Wood fiber costs fell for many hardwood pulp-producing countries worldwide in the first quarter of 2020. The biggest declines (in US-$ terms) were seen in the US South, Russia, and Latin America, where compared to the last quarter of 2019 hardwood pulplog prices were down between 5 and 10%.
In the US South, hardwood prices fell for the second consecutive quarter in 1Q/20 after having reached an all-time high in 2Q/19.
The relatively steep decline took prices in the US South down to their lowest levels in almost three years. The major driver of declining pulplog prices was the reduction in log demand from regional papermills towards the end of the quarter as the result of the COVID-19 pandemic. The early 2020 price declines in Latin America were largely the result of currencies weakening against the US-$.
As a consequence of falling wood fiber prices in the key markets worldwide, the Hardwood Fiber Price Index (HFPI) dropped 4.2% q-o-q in 1Q/20. This was the fourth consecutive q-o-q decline, bringing the average price to the lowest it has been in four years. As a percentage, it has fallen 9.2% since the 1Q/19.
The Softwood Fiber Price Index (SFPI) also declined last year, although not as severely as the HFPI. In the 1Q/20, the Index was 5.6% lower than in the same quarter in 2019. The biggest price declines came in Central Europe, Latin America, and Oceania, while on the contrary there were actually small increases in prices for softwood fiber in the US South, Eastern Canada, and Sweden.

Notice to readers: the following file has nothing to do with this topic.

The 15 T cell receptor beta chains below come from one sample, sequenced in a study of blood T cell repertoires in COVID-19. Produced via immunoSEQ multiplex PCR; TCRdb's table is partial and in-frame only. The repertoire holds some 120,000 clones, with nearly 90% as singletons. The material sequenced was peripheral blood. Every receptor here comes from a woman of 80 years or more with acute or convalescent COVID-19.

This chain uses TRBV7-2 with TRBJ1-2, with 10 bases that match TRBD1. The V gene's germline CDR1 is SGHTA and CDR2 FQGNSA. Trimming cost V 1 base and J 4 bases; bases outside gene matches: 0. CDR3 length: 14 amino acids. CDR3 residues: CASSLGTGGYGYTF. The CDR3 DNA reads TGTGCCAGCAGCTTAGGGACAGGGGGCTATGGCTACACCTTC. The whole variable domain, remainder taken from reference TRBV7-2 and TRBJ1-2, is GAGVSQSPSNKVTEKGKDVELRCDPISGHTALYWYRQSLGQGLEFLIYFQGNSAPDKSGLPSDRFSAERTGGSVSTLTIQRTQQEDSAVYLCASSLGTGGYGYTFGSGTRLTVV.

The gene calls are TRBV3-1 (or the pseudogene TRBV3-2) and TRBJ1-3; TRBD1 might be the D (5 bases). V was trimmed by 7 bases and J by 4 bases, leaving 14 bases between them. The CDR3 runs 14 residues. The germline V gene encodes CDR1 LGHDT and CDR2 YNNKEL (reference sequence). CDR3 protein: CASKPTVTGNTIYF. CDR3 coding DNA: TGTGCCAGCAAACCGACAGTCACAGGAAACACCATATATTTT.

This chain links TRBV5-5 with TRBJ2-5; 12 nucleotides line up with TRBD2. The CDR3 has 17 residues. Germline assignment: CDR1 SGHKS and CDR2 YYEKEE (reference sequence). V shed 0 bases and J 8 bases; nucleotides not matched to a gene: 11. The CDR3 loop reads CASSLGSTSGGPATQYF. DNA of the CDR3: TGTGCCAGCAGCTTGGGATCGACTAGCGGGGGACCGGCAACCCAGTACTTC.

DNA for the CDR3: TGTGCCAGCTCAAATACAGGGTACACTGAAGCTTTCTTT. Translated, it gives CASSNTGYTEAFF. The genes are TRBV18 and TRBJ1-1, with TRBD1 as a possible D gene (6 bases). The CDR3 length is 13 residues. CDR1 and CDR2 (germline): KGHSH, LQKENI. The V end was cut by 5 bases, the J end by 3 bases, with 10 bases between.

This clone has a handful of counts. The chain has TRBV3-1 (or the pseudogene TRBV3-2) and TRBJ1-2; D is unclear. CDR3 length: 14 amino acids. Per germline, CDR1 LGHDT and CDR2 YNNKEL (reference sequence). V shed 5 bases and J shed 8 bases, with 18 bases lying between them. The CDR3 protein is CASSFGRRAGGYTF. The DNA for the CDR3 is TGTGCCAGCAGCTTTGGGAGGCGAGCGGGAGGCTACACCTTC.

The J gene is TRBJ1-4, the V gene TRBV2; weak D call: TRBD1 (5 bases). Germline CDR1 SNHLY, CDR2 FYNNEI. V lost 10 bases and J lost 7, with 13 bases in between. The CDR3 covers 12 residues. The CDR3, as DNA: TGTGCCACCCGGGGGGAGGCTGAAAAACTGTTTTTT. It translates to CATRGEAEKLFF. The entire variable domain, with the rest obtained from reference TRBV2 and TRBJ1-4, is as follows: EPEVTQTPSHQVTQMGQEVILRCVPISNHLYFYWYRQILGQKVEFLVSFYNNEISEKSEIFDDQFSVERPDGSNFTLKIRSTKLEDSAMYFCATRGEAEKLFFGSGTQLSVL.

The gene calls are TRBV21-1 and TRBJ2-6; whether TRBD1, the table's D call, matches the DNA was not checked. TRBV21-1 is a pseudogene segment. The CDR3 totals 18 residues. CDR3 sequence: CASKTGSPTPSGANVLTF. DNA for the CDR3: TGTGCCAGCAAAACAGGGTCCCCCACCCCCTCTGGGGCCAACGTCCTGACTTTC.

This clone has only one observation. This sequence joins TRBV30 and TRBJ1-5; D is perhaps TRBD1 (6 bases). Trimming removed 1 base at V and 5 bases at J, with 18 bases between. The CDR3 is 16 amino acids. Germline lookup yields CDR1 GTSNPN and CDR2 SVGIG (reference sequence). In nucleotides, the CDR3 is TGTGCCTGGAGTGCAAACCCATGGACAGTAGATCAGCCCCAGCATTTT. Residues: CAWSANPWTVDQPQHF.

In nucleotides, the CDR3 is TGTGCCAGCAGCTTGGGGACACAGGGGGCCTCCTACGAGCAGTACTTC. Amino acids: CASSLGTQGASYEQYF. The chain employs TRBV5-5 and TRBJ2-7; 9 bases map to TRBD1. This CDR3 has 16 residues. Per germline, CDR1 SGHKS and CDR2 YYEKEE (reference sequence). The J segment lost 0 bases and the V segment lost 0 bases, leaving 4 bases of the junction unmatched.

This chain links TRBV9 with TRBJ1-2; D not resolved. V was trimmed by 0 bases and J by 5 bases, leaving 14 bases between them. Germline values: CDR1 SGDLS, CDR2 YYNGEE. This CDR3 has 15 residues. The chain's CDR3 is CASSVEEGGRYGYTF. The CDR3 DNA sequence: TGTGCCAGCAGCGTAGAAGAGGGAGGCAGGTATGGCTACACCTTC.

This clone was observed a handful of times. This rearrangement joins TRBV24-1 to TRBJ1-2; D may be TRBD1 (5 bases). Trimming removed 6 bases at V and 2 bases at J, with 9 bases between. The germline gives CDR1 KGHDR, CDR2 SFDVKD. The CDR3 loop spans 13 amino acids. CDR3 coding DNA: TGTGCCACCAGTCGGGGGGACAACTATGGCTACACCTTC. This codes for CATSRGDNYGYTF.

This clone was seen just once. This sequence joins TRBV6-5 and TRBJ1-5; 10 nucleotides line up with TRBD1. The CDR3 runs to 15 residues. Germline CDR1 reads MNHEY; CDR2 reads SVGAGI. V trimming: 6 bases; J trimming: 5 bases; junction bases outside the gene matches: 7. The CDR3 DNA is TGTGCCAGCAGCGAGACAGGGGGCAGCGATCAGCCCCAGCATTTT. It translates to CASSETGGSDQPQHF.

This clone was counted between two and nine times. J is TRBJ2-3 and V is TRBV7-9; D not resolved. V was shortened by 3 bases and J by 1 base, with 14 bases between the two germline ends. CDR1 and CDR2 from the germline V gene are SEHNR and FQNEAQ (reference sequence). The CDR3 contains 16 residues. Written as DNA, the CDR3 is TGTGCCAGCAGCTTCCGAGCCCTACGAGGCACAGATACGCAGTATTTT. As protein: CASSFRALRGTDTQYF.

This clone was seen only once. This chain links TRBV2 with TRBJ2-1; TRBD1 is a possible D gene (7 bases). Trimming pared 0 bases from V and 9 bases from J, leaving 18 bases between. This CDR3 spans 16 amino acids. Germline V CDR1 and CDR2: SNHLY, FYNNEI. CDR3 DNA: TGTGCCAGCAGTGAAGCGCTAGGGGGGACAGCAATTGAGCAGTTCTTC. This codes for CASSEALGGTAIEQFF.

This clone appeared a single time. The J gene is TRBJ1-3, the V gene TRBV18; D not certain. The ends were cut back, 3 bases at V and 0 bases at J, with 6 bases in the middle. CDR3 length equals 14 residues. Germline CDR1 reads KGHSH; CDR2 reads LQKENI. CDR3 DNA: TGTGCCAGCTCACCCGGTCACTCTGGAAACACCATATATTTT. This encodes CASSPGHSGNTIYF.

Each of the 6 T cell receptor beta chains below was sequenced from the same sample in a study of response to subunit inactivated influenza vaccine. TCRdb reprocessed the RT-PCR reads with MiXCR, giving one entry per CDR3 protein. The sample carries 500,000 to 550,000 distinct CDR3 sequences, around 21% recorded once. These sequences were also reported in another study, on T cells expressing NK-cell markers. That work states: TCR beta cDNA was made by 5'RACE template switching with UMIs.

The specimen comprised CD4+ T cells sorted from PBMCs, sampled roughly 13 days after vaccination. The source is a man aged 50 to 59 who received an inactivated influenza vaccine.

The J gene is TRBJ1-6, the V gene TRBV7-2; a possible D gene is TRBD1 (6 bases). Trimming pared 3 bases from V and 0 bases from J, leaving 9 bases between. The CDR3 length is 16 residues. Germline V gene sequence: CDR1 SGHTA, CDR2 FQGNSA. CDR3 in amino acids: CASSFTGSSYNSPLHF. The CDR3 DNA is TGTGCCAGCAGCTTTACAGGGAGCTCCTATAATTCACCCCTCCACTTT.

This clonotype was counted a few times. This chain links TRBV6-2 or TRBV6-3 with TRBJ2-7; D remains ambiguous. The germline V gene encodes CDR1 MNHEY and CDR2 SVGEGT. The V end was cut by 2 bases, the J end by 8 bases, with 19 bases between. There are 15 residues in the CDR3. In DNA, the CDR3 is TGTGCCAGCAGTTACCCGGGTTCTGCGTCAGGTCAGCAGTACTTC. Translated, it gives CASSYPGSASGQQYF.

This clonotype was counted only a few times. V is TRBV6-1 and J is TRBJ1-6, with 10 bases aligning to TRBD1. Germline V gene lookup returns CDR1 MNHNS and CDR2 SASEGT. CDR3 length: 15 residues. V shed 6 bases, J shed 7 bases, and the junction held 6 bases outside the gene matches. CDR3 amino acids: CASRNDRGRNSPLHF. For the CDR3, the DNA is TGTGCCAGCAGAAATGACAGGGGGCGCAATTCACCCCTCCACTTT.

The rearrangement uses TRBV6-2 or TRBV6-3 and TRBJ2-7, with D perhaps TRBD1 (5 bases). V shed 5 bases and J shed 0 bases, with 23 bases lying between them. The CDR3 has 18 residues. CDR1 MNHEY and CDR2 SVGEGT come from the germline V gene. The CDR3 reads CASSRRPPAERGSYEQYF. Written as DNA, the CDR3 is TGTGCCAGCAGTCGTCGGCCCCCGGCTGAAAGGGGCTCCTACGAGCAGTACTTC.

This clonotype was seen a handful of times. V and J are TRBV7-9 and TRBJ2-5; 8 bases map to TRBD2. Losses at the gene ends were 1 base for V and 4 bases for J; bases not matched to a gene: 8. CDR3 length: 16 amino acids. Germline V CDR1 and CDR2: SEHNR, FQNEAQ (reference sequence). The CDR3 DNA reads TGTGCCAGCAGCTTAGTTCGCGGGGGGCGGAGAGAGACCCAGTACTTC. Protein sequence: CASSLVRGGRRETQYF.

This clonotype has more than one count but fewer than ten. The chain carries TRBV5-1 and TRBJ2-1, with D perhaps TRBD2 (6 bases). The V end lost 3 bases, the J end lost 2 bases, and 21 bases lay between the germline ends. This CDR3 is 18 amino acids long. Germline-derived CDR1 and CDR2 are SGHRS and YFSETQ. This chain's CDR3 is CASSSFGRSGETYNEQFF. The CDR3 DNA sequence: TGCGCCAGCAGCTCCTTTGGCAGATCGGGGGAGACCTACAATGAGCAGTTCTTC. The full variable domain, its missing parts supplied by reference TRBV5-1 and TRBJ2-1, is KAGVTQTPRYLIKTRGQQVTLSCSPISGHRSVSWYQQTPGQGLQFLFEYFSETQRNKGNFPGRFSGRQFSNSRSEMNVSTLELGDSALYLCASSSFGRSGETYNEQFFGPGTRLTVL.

Pulpmills in Austria, Germany, and France have seen their wood fiber costs decline quite substantially in the past year. Wood fiber is dropping in price both due to an increased supply of lower-cost residuals from the region’s sawmills and to substantially lowed costs for pulplogs, which have been plentiful as a result of the large supply of beetle-killed logs in Central Europe.
Softwood pulplog prices in Germany have been particularly hard hit during 2019, with average prices falling 28% from the 1Q/19 to the 1Q/20. Spot prices have been reported to have plunged to the low to mid $30s in early 2020, levels that barely cover the logging and hauling costs.
The historically low log prices in Germany are expected to stay at their current levels assuming there continues to be a surplus of logs in the domestic market, as well as weak demand for market pulp and selected paper grades.